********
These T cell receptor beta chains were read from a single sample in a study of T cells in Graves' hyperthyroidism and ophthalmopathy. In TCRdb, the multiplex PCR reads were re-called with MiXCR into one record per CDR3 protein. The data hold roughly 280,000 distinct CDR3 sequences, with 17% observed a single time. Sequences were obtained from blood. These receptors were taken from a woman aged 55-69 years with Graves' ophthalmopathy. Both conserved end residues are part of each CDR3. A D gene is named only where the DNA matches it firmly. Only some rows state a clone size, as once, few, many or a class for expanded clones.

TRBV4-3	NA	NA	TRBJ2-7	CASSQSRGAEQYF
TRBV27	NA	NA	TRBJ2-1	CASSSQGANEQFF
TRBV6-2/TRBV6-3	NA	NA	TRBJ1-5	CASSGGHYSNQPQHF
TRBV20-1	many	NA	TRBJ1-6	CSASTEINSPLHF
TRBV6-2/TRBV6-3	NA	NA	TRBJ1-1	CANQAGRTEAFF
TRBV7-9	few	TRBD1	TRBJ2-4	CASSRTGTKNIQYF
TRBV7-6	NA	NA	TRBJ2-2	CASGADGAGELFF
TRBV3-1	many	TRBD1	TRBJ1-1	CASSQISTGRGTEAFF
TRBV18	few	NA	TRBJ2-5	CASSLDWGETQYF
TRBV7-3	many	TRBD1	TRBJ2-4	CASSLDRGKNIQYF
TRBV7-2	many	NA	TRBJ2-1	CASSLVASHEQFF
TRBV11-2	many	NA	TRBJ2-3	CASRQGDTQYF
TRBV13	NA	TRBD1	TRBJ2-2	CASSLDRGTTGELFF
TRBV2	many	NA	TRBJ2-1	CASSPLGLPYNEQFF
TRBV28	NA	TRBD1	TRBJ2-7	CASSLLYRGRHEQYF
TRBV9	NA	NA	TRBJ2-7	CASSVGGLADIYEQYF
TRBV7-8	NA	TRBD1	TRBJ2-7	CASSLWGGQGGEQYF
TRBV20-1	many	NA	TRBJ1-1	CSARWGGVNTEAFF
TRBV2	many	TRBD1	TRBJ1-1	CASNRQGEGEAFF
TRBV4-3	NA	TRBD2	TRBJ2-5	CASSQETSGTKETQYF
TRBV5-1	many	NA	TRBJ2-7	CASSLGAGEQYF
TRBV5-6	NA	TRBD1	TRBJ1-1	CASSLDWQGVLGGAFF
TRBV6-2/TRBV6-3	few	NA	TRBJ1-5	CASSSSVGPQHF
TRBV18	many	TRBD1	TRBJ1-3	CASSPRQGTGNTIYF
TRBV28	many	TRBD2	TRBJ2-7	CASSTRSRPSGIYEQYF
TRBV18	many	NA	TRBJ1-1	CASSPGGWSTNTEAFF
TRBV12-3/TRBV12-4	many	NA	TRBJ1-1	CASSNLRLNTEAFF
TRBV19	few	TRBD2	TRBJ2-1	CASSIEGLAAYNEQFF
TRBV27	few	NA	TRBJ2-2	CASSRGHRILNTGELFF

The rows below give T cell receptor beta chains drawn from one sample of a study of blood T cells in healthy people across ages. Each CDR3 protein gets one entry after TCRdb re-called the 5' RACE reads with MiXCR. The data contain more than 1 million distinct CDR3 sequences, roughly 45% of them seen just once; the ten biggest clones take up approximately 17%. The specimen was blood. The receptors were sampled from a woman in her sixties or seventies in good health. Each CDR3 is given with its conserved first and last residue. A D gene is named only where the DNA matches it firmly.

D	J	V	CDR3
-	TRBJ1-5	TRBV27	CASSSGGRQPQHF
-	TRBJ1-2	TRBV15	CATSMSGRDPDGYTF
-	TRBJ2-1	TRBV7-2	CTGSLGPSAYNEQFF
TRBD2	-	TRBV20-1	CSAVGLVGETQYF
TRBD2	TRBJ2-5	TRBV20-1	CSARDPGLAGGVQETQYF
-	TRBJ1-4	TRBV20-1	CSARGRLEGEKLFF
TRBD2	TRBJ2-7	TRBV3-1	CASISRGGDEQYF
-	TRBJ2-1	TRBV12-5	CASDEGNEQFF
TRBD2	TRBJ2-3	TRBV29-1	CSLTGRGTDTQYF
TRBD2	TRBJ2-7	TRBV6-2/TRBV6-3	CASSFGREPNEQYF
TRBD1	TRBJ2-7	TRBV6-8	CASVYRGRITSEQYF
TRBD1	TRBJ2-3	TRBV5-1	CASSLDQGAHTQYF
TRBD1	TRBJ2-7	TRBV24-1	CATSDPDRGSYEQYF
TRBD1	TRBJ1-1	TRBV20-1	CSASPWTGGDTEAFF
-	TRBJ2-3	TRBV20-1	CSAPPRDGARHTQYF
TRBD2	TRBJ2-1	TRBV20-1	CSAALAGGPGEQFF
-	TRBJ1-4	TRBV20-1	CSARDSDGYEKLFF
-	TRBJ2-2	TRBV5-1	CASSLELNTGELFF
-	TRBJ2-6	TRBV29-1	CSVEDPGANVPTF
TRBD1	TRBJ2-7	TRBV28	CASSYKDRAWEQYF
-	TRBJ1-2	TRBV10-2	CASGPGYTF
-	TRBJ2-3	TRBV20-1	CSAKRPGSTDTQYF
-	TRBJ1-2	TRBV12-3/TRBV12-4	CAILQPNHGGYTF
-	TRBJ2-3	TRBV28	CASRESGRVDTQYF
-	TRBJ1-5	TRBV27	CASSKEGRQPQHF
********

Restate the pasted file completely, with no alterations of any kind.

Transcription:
These T cell receptor beta chains were read from a single sample in a study of T cells in Graves' hyperthyroidism and ophthalmopathy. In TCRdb, the multiplex PCR reads were re-called with MiXCR into one record per CDR3 protein. The data hold roughly 280,000 distinct CDR3 sequences, with 17% observed a single time. Sequences were obtained from blood. These receptors were taken from a woman aged 55-69 years with Graves' ophthalmopathy. Both conserved end residues are part of each CDR3. A D gene is named only where the DNA matches it firmly. Only some rows state a clone size, as once, few, many or a class for expanded clones.

TRBV4-3	NA	NA	TRBJ2-7	CASSQSRGAEQYF
TRBV27	NA	NA	TRBJ2-1	CASSSQGANEQFF
TRBV6-2/TRBV6-3	NA	NA	TRBJ1-5	CASSGGHYSNQPQHF
TRBV20-1	many	NA	TRBJ1-6	CSASTEINSPLHF
TRBV6-2/TRBV6-3	NA	NA	TRBJ1-1	CANQAGRTEAFF
TRBV7-9	few	TRBD1	TRBJ2-4	CASSRTGTKNIQYF
TRBV7-6	NA	NA	TRBJ2-2	CASGADGAGELFF
TRBV3-1	many	TRBD1	TRBJ1-1	CASSQISTGRGTEAFF
TRBV18	few	NA	TRBJ2-5	CASSLDWGETQYF
TRBV7-3	many	TRBD1	TRBJ2-4	CASSLDRGKNIQYF
TRBV7-2	many	NA	TRBJ2-1	CASSLVASHEQFF
TRBV11-2	many	NA	TRBJ2-3	CASRQGDTQYF
TRBV13	NA	TRBD1	TRBJ2-2	CASSLDRGTTGELFF
TRBV2	many	NA	TRBJ2-1	CASSPLGLPYNEQFF
TRBV28	NA	TRBD1	TRBJ2-7	CASSLLYRGRHEQYF
TRBV9	NA	NA	TRBJ2-7	CASSVGGLADIYEQYF
TRBV7-8	NA	TRBD1	TRBJ2-7	CASSLWGGQGGEQYF
TRBV20-1	many	NA	TRBJ1-1	CSARWGGVNTEAFF
TRBV2	many	TRBD1	TRBJ1-1	CASNRQGEGEAFF
TRBV4-3	NA	TRBD2	TRBJ2-5	CASSQETSGTKETQYF
TRBV5-1	many	NA	TRBJ2-7	CASSLGAGEQYF
TRBV5-6	NA	TRBD1	TRBJ1-1	CASSLDWQGVLGGAFF
TRBV6-2/TRBV6-3	few	NA	TRBJ1-5	CASSSSVGPQHF
TRBV18	many	TRBD1	TRBJ1-3	CASSPRQGTGNTIYF
TRBV28	many	TRBD2	TRBJ2-7	CASSTRSRPSGIYEQYF
TRBV18	many	NA	TRBJ1-1	CASSPGGWSTNTEAFF
TRBV12-3/TRBV12-4	many	NA	TRBJ1-1	CASSNLRLNTEAFF
TRBV19	few	TRBD2	TRBJ2-1	CASSIEGLAAYNEQFF
TRBV27	few	NA	TRBJ2-2	CASSRGHRILNTGELFF

The rows below give T cell receptor beta chains drawn from one sample of a study of blood T cells in healthy people across ages. Each CDR3 protein gets one entry after TCRdb re-called the 5' RACE reads with MiXCR. The data contain more than 1 million distinct CDR3 sequences, roughly 45% of them seen just once; the ten biggest clones take up approximately 17%. The specimen was blood. The receptors were sampled from a woman in her sixties or seventies in good health. Each CDR3 is given with its conserved first and last residue. A D gene is named only where the DNA matches it firmly.

D	J	V	CDR3
-	TRBJ1-5	TRBV27	CASSSGGRQPQHF
-	TRBJ1-2	TRBV15	CATSMSGRDPDGYTF
-	TRBJ2-1	TRBV7-2	CTGSLGPSAYNEQFF
TRBD2	-	TRBV20-1	CSAVGLVGETQYF
TRBD2	TRBJ2-5	TRBV20-1	CSARDPGLAGGVQETQYF
-	TRBJ1-4	TRBV20-1	CSARGRLEGEKLFF
TRBD2	TRBJ2-7	TRBV3-1	CASISRGGDEQYF
-	TRBJ2-1	TRBV12-5	CASDEGNEQFF
TRBD2	TRBJ2-3	TRBV29-1	CSLTGRGTDTQYF
TRBD2	TRBJ2-7	TRBV6-2/TRBV6-3	CASSFGREPNEQYF
TRBD1	TRBJ2-7	TRBV6-8	CASVYRGRITSEQYF
TRBD1	TRBJ2-3	TRBV5-1	CASSLDQGAHTQYF
TRBD1	TRBJ2-7	TRBV24-1	CATSDPDRGSYEQYF
TRBD1	TRBJ1-1	TRBV20-1	CSASPWTGGDTEAFF
-	TRBJ2-3	TRBV20-1	CSAPPRDGARHTQYF
TRBD2	TRBJ2-1	TRBV20-1	CSAALAGGPGEQFF
-	TRBJ1-4	TRBV20-1	CSARDSDGYEKLFF
-	TRBJ2-2	TRBV5-1	CASSLELNTGELFF
-	TRBJ2-6	TRBV29-1	CSVEDPGANVPTF
TRBD1	TRBJ2-7	TRBV28	CASSYKDRAWEQYF
-	TRBJ1-2	TRBV10-2	CASGPGYTF
-	TRBJ2-3	TRBV20-1	CSAKRPGSTDTQYF
-	TRBJ1-2	TRBV12-3/TRBV12-4	CAILQPNHGGYTF
-	TRBJ2-3	TRBV28	CASRESGRVDTQYF
-	TRBJ1-5	TRBV27	CASSKEGRQPQHF